If you look at each of those three categories, very different things were going on. Consumers generally were buying far fewer traditional PCs. They're buying fewer PCs, they're buying fewer copies of Windows, fewer copies of Office. ...That led to a decline in revenue in the consumer segment. Small-to-medium businesses -- a very similar situation where the number of PCs that are being purchased by small businesses dropped quite a lot, translating into a decline in our revenue in that segment that was north of 30 percent, which is a significant decline. ...There's fewer small businesses starting up, so there's fewer companies saying, "Hey, I need three PCs or five PCs to get my business going."
Now the enterprise segment year over year was a very different story. It was modest growth. It wasn't exciting growth -- it was modest growth. Really what's going on there is customers continue to make decisions about the long term about what they want to invest in, combined with the fact that we have a number of products in the enterprise that even with tough economic times are growing very aggressively. So SharePoint for collaboration, document management and other workloads like that -- the SharePoint product is north of a billion dollars and it's growing at double-digit rates during the worst economic calamity we've ever seen.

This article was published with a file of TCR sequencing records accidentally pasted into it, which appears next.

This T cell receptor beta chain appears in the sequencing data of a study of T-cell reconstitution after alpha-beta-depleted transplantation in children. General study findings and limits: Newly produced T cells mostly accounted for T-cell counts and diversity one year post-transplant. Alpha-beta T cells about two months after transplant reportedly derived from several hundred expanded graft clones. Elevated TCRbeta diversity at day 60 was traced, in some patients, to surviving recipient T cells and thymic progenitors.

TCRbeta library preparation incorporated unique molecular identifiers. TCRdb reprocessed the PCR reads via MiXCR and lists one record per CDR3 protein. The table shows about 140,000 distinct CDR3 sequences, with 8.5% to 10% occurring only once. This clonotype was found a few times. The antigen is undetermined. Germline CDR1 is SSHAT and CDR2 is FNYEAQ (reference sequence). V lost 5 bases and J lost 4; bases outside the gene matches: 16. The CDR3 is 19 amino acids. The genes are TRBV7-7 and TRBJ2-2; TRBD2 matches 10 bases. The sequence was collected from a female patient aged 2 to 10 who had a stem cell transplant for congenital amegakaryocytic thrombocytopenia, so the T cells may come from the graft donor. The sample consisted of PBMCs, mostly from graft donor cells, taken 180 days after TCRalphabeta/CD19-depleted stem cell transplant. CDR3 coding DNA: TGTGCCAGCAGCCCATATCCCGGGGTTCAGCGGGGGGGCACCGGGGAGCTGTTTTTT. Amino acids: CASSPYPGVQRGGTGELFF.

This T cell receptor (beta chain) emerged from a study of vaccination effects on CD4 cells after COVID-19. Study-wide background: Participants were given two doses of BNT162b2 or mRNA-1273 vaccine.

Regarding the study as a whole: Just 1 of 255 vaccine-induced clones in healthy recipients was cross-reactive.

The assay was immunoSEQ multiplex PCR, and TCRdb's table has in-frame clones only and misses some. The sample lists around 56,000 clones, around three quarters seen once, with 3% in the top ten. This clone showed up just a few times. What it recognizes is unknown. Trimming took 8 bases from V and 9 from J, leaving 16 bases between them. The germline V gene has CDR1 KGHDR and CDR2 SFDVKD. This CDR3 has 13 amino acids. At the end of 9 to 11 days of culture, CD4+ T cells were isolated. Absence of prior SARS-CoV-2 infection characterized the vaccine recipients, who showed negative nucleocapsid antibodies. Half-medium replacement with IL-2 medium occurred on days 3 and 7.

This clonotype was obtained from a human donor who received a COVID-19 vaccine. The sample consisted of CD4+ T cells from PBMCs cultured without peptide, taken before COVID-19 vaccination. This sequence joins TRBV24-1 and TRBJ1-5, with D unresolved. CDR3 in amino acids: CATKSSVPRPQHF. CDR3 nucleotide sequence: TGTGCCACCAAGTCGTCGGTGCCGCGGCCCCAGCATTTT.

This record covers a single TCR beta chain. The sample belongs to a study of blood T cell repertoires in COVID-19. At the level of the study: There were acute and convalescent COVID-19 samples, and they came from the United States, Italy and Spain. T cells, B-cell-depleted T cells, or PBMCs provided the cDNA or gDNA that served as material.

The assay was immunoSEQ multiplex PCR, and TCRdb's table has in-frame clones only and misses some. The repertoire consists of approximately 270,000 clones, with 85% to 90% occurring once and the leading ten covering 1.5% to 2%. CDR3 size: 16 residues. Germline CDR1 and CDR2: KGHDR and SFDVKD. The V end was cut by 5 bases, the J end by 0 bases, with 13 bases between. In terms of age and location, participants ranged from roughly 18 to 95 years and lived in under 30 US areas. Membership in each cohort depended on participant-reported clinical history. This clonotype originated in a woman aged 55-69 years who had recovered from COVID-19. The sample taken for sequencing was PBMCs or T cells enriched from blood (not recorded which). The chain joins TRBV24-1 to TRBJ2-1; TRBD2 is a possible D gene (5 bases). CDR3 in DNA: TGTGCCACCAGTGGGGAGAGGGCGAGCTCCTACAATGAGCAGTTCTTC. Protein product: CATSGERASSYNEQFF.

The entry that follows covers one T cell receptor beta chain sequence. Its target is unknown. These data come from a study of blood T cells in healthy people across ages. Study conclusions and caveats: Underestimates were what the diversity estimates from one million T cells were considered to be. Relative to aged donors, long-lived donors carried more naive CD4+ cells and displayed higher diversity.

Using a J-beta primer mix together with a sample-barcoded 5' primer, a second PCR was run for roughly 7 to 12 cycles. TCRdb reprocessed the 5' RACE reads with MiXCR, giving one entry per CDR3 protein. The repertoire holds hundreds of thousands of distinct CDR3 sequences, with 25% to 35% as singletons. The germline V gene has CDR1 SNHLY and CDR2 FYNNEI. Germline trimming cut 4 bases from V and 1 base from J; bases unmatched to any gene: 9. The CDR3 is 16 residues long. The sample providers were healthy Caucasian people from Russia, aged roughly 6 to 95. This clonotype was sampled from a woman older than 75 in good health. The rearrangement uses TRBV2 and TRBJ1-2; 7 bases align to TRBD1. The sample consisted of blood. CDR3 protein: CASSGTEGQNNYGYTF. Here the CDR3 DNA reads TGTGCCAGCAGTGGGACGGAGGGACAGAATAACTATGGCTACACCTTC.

IDGNS: Why do you think that's true?
Elop: A key reason for that is it helps businesses even if they're contracting to figure out how to save money, how to get people communicating and collaborating more effectively. Another example is around unified communications -- things like e-mail and instant messaging, voice, video conferencing. In tough economic times when a company says "look, we've got to reduce our travel expenses," what do people do? Well I still have to talk to them, I still have to get around to the team around the world. How do I do that? They turn to our product. Well our OCS product, our Office Communications Server product -- double-digit growth year on year during the worst economic circumstances we've all faced. Dynamics CRM -- customer relationship management. We may be contracting as an industry in a particular business, but you say, "I have to get closer to my customer, I have to manage every lead for a sales opportunity tighter than I did before." So it's growing very substantially as well.